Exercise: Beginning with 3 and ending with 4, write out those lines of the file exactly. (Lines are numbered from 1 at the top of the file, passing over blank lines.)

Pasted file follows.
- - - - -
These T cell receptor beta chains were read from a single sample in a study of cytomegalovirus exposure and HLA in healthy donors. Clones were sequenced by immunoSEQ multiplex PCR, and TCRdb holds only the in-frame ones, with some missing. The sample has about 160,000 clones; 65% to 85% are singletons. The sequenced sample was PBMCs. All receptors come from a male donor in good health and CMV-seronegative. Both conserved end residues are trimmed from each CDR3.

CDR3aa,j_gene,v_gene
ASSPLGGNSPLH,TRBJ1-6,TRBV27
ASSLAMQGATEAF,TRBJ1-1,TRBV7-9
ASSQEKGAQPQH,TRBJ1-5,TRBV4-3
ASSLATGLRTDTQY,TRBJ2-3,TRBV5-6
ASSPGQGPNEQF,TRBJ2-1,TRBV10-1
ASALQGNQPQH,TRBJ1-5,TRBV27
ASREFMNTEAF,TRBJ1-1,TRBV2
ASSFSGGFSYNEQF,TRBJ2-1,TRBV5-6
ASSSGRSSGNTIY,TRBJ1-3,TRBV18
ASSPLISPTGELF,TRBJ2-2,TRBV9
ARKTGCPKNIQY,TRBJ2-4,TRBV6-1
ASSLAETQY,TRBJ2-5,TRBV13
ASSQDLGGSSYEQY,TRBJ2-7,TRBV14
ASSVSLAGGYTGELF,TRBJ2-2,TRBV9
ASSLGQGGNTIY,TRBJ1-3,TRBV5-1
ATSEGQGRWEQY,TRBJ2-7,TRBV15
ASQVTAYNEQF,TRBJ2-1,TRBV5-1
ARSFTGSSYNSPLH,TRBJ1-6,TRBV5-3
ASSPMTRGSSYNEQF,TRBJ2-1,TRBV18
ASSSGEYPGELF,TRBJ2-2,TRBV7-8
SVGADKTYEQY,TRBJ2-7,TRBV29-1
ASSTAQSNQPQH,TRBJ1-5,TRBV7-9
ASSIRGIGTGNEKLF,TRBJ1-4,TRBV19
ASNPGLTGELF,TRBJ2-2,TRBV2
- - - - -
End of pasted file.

ASSPLGGNSPLH,TRBJ1-6,TRBV27
ASSLAMQGATEAF,TRBJ1-1,TRBV7-9